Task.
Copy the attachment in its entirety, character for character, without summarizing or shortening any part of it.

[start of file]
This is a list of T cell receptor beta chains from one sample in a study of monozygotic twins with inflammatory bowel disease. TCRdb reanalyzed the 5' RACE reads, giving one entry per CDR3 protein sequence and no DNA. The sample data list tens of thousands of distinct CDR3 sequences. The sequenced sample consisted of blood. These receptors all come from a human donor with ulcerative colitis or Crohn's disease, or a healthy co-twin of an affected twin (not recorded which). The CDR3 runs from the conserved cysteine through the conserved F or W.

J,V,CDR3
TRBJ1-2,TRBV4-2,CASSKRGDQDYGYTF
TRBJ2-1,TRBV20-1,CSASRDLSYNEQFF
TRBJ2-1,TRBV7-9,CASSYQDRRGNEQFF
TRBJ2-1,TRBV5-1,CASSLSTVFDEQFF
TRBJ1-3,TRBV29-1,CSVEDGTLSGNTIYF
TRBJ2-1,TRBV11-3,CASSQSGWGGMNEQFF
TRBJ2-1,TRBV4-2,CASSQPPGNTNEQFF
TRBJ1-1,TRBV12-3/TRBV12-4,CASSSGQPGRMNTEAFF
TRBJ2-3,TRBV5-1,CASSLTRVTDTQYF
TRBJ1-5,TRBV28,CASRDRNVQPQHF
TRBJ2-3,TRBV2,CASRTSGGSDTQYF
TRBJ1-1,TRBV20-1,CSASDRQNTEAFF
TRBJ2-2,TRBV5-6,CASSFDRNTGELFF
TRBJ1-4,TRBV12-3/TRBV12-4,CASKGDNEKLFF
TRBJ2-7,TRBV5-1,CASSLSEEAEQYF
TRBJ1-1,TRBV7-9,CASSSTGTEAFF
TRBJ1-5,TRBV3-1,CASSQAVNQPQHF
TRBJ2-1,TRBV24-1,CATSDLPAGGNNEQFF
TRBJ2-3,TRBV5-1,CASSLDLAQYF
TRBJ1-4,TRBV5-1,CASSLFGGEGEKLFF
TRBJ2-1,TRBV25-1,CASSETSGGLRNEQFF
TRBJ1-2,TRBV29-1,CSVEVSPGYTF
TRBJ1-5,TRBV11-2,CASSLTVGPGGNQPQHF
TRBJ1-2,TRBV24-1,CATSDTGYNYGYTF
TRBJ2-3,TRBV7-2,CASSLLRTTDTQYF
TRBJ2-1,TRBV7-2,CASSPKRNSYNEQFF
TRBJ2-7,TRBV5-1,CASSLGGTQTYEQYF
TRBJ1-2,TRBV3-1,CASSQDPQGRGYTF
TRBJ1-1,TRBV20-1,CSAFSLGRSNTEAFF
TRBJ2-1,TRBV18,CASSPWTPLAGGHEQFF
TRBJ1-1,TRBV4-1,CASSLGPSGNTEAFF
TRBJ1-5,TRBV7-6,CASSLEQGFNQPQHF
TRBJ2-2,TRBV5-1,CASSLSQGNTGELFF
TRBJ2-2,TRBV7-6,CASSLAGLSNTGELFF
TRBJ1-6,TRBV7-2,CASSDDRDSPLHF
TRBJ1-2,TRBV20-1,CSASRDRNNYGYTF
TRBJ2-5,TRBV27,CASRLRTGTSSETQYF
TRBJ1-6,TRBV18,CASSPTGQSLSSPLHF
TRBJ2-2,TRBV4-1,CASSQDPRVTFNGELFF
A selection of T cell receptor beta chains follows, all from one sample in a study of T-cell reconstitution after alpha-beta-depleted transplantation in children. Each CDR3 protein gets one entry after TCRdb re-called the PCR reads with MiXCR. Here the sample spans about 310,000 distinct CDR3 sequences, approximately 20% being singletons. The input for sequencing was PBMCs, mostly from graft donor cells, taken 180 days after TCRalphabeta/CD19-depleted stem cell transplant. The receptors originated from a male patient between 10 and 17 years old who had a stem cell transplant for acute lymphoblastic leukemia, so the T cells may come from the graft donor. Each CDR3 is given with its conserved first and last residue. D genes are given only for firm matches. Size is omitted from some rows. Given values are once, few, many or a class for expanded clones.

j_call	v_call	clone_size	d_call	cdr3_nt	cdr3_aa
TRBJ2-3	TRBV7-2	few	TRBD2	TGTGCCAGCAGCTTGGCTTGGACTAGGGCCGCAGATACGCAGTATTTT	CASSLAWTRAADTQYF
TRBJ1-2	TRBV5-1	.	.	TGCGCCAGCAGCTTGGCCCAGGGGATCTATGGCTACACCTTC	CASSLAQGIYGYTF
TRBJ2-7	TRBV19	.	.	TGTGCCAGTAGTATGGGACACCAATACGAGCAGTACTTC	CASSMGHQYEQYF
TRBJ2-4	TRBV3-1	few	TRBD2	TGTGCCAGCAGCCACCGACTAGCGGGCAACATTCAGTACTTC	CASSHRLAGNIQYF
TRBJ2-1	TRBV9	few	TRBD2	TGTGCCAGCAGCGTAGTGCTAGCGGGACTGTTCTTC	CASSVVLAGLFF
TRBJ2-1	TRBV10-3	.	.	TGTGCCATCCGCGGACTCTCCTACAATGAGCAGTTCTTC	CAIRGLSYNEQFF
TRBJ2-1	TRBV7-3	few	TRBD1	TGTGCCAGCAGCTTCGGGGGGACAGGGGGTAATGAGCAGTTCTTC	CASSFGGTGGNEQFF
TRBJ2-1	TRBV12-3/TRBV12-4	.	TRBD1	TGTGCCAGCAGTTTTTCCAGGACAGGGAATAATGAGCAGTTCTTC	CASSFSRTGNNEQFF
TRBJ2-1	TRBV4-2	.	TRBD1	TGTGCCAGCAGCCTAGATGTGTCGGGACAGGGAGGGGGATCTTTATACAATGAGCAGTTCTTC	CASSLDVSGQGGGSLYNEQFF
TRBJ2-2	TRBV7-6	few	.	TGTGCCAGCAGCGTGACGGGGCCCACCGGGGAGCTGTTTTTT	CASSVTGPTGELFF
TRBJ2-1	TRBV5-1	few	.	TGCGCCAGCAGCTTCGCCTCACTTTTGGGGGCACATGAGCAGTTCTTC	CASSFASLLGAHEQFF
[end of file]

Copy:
This is a list of T cell receptor beta chains from one sample in a study of monozygotic twins with inflammatory bowel disease. TCRdb reanalyzed the 5' RACE reads, giving one entry per CDR3 protein sequence and no DNA. The sample data list tens of thousands of distinct CDR3 sequences. The sequenced sample consisted of blood. These receptors all come from a human donor with ulcerative colitis or Crohn's disease, or a healthy co-twin of an affected twin (not recorded which). The CDR3 runs from the conserved cysteine through the conserved F or W.

J,V,CDR3
TRBJ1-2,TRBV4-2,CASSKRGDQDYGYTF
TRBJ2-1,TRBV20-1,CSASRDLSYNEQFF
TRBJ2-1,TRBV7-9,CASSYQDRRGNEQFF
TRBJ2-1,TRBV5-1,CASSLSTVFDEQFF
TRBJ1-3,TRBV29-1,CSVEDGTLSGNTIYF
TRBJ2-1,TRBV11-3,CASSQSGWGGMNEQFF
TRBJ2-1,TRBV4-2,CASSQPPGNTNEQFF
TRBJ1-1,TRBV12-3/TRBV12-4,CASSSGQPGRMNTEAFF
TRBJ2-3,TRBV5-1,CASSLTRVTDTQYF
TRBJ1-5,TRBV28,CASRDRNVQPQHF
TRBJ2-3,TRBV2,CASRTSGGSDTQYF
TRBJ1-1,TRBV20-1,CSASDRQNTEAFF
TRBJ2-2,TRBV5-6,CASSFDRNTGELFF
TRBJ1-4,TRBV12-3/TRBV12-4,CASKGDNEKLFF
TRBJ2-7,TRBV5-1,CASSLSEEAEQYF
TRBJ1-1,TRBV7-9,CASSSTGTEAFF
TRBJ1-5,TRBV3-1,CASSQAVNQPQHF
TRBJ2-1,TRBV24-1,CATSDLPAGGNNEQFF
TRBJ2-3,TRBV5-1,CASSLDLAQYF
TRBJ1-4,TRBV5-1,CASSLFGGEGEKLFF
TRBJ2-1,TRBV25-1,CASSETSGGLRNEQFF
TRBJ1-2,TRBV29-1,CSVEVSPGYTF
TRBJ1-5,TRBV11-2,CASSLTVGPGGNQPQHF
TRBJ1-2,TRBV24-1,CATSDTGYNYGYTF
TRBJ2-3,TRBV7-2,CASSLLRTTDTQYF
TRBJ2-1,TRBV7-2,CASSPKRNSYNEQFF
TRBJ2-7,TRBV5-1,CASSLGGTQTYEQYF
TRBJ1-2,TRBV3-1,CASSQDPQGRGYTF
TRBJ1-1,TRBV20-1,CSAFSLGRSNTEAFF
TRBJ2-1,TRBV18,CASSPWTPLAGGHEQFF
TRBJ1-1,TRBV4-1,CASSLGPSGNTEAFF
TRBJ1-5,TRBV7-6,CASSLEQGFNQPQHF
TRBJ2-2,TRBV5-1,CASSLSQGNTGELFF
TRBJ2-2,TRBV7-6,CASSLAGLSNTGELFF
TRBJ1-6,TRBV7-2,CASSDDRDSPLHF
TRBJ1-2,TRBV20-1,CSASRDRNNYGYTF
TRBJ2-5,TRBV27,CASRLRTGTSSETQYF
TRBJ1-6,TRBV18,CASSPTGQSLSSPLHF
TRBJ2-2,TRBV4-1,CASSQDPRVTFNGELFF
A selection of T cell receptor beta chains follows, all from one sample in a study of T-cell reconstitution after alpha-beta-depleted transplantation in children. Each CDR3 protein gets one entry after TCRdb re-called the PCR reads with MiXCR. Here the sample spans about 310,000 distinct CDR3 sequences, approximately 20% being singletons. The input for sequencing was PBMCs, mostly from graft donor cells, taken 180 days after TCRalphabeta/CD19-depleted stem cell transplant. The receptors originated from a male patient between 10 and 17 years old who had a stem cell transplant for acute lymphoblastic leukemia, so the T cells may come from the graft donor. Each CDR3 is given with its conserved first and last residue. D genes are given only for firm matches. Size is omitted from some rows. Given values are once, few, many or a class for expanded clones.

j_call	v_call	clone_size	d_call	cdr3_nt	cdr3_aa
TRBJ2-3	TRBV7-2	few	TRBD2	TGTGCCAGCAGCTTGGCTTGGACTAGGGCCGCAGATACGCAGTATTTT	CASSLAWTRAADTQYF
TRBJ1-2	TRBV5-1	.	.	TGCGCCAGCAGCTTGGCCCAGGGGATCTATGGCTACACCTTC	CASSLAQGIYGYTF
TRBJ2-7	TRBV19	.	.	TGTGCCAGTAGTATGGGACACCAATACGAGCAGTACTTC	CASSMGHQYEQYF
TRBJ2-4	TRBV3-1	few	TRBD2	TGTGCCAGCAGCCACCGACTAGCGGGCAACATTCAGTACTTC	CASSHRLAGNIQYF
TRBJ2-1	TRBV9	few	TRBD2	TGTGCCAGCAGCGTAGTGCTAGCGGGACTGTTCTTC	CASSVVLAGLFF
TRBJ2-1	TRBV10-3	.	.	TGTGCCATCCGCGGACTCTCCTACAATGAGCAGTTCTTC	CAIRGLSYNEQFF
TRBJ2-1	TRBV7-3	few	TRBD1	TGTGCCAGCAGCTTCGGGGGGACAGGGGGTAATGAGCAGTTCTTC	CASSFGGTGGNEQFF
TRBJ2-1	TRBV12-3/TRBV12-4	.	TRBD1	TGTGCCAGCAGTTTTTCCAGGACAGGGAATAATGAGCAGTTCTTC	CASSFSRTGNNEQFF
TRBJ2-1	TRBV4-2	.	TRBD1	TGTGCCAGCAGCCTAGATGTGTCGGGACAGGGAGGGGGATCTTTATACAATGAGCAGTTCTTC	CASSLDVSGQGGGSLYNEQFF
TRBJ2-2	TRBV7-6	few	.	TGTGCCAGCAGCGTGACGGGGCCCACCGGGGAGCTGTTTTTT	CASSVTGPTGELFF
TRBJ2-1	TRBV5-1	few	.	TGCGCCAGCAGCTTCGCCTCACTTTTGGGGGCACATGAGCAGTTCTTC	CASSFASLLGAHEQFF